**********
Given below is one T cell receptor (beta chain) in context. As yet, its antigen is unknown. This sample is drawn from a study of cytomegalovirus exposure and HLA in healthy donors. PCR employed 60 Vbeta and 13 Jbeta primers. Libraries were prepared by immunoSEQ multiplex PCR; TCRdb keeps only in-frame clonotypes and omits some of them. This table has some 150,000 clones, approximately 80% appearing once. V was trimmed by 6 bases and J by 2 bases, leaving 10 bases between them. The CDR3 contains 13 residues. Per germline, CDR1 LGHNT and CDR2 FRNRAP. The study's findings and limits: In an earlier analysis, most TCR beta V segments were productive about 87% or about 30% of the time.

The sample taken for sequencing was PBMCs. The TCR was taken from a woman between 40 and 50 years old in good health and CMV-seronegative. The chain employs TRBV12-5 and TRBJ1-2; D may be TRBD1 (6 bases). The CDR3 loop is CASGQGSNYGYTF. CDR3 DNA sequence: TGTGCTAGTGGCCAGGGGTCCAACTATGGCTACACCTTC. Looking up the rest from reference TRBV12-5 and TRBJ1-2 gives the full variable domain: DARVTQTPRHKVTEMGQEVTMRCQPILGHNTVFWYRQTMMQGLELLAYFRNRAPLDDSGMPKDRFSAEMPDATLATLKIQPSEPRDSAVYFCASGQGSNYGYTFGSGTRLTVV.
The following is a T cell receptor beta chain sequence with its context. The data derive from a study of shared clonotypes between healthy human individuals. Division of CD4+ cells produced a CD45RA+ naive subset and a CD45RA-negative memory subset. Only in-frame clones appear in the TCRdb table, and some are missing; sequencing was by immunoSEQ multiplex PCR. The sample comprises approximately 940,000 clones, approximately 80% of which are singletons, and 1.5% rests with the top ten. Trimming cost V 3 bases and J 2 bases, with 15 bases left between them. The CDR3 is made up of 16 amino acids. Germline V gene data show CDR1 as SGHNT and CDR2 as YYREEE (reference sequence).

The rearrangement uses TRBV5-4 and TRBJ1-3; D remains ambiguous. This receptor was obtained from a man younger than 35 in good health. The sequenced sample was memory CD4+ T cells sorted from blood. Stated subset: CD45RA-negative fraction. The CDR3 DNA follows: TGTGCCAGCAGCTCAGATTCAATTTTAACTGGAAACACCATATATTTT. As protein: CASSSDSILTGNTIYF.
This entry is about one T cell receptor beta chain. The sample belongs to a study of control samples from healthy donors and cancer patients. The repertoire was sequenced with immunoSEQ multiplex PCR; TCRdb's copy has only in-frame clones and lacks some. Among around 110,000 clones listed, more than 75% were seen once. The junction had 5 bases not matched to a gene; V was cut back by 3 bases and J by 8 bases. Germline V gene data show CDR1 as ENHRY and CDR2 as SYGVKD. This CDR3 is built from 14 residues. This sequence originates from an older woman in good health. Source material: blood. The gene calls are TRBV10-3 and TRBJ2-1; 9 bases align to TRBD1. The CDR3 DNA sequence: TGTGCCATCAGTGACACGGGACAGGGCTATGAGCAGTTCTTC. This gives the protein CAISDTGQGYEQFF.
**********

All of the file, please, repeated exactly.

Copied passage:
Given below is one T cell receptor (beta chain) in context. As yet, its antigen is unknown. This sample is drawn from a study of cytomegalovirus exposure and HLA in healthy donors. PCR employed 60 Vbeta and 13 Jbeta primers. Libraries were prepared by immunoSEQ multiplex PCR; TCRdb keeps only in-frame clonotypes and omits some of them. This table has some 150,000 clones, approximately 80% appearing once. V was trimmed by 6 bases and J by 2 bases, leaving 10 bases between them. The CDR3 contains 13 residues. Per germline, CDR1 LGHNT and CDR2 FRNRAP. The study's findings and limits: In an earlier analysis, most TCR beta V segments were productive about 87% or about 30% of the time.

The sample taken for sequencing was PBMCs. The TCR was taken from a woman between 40 and 50 years old in good health and CMV-seronegative. The chain employs TRBV12-5 and TRBJ1-2; D may be TRBD1 (6 bases). The CDR3 loop is CASGQGSNYGYTF. CDR3 DNA sequence: TGTGCTAGTGGCCAGGGGTCCAACTATGGCTACACCTTC. Looking up the rest from reference TRBV12-5 and TRBJ1-2 gives the full variable domain: DARVTQTPRHKVTEMGQEVTMRCQPILGHNTVFWYRQTMMQGLELLAYFRNRAPLDDSGMPKDRFSAEMPDATLATLKIQPSEPRDSAVYFCASGQGSNYGYTFGSGTRLTVV.
The following is a T cell receptor beta chain sequence with its context. The data derive from a study of shared clonotypes between healthy human individuals. Division of CD4+ cells produced a CD45RA+ naive subset and a CD45RA-negative memory subset. Only in-frame clones appear in the TCRdb table, and some are missing; sequencing was by immunoSEQ multiplex PCR. The sample comprises approximately 940,000 clones, approximately 80% of which are singletons, and 1.5% rests with the top ten. Trimming cost V 3 bases and J 2 bases, with 15 bases left between them. The CDR3 is made up of 16 amino acids. Germline V gene data show CDR1 as SGHNT and CDR2 as YYREEE (reference sequence).

The rearrangement uses TRBV5-4 and TRBJ1-3; D remains ambiguous. This receptor was obtained from a man younger than 35 in good health. The sequenced sample was memory CD4+ T cells sorted from blood. Stated subset: CD45RA-negative fraction. The CDR3 DNA follows: TGTGCCAGCAGCTCAGATTCAATTTTAACTGGAAACACCATATATTTT. As protein: CASSSDSILTGNTIYF.
This entry is about one T cell receptor beta chain. The sample belongs to a study of control samples from healthy donors and cancer patients. The repertoire was sequenced with immunoSEQ multiplex PCR; TCRdb's copy has only in-frame clones and lacks some. Among around 110,000 clones listed, more than 75% were seen once. The junction had 5 bases not matched to a gene; V was cut back by 3 bases and J by 8 bases. Germline V gene data show CDR1 as ENHRY and CDR2 as SYGVKD. This CDR3 is built from 14 residues. This sequence originates from an older woman in good health. Source material: blood. The gene calls are TRBV10-3 and TRBJ2-1; 9 bases align to TRBD1. The CDR3 DNA sequence: TGTGCCATCAGTGACACGGGACAGGGCTATGAGCAGTTCTTC. This gives the protein CAISDTGQGYEQFF.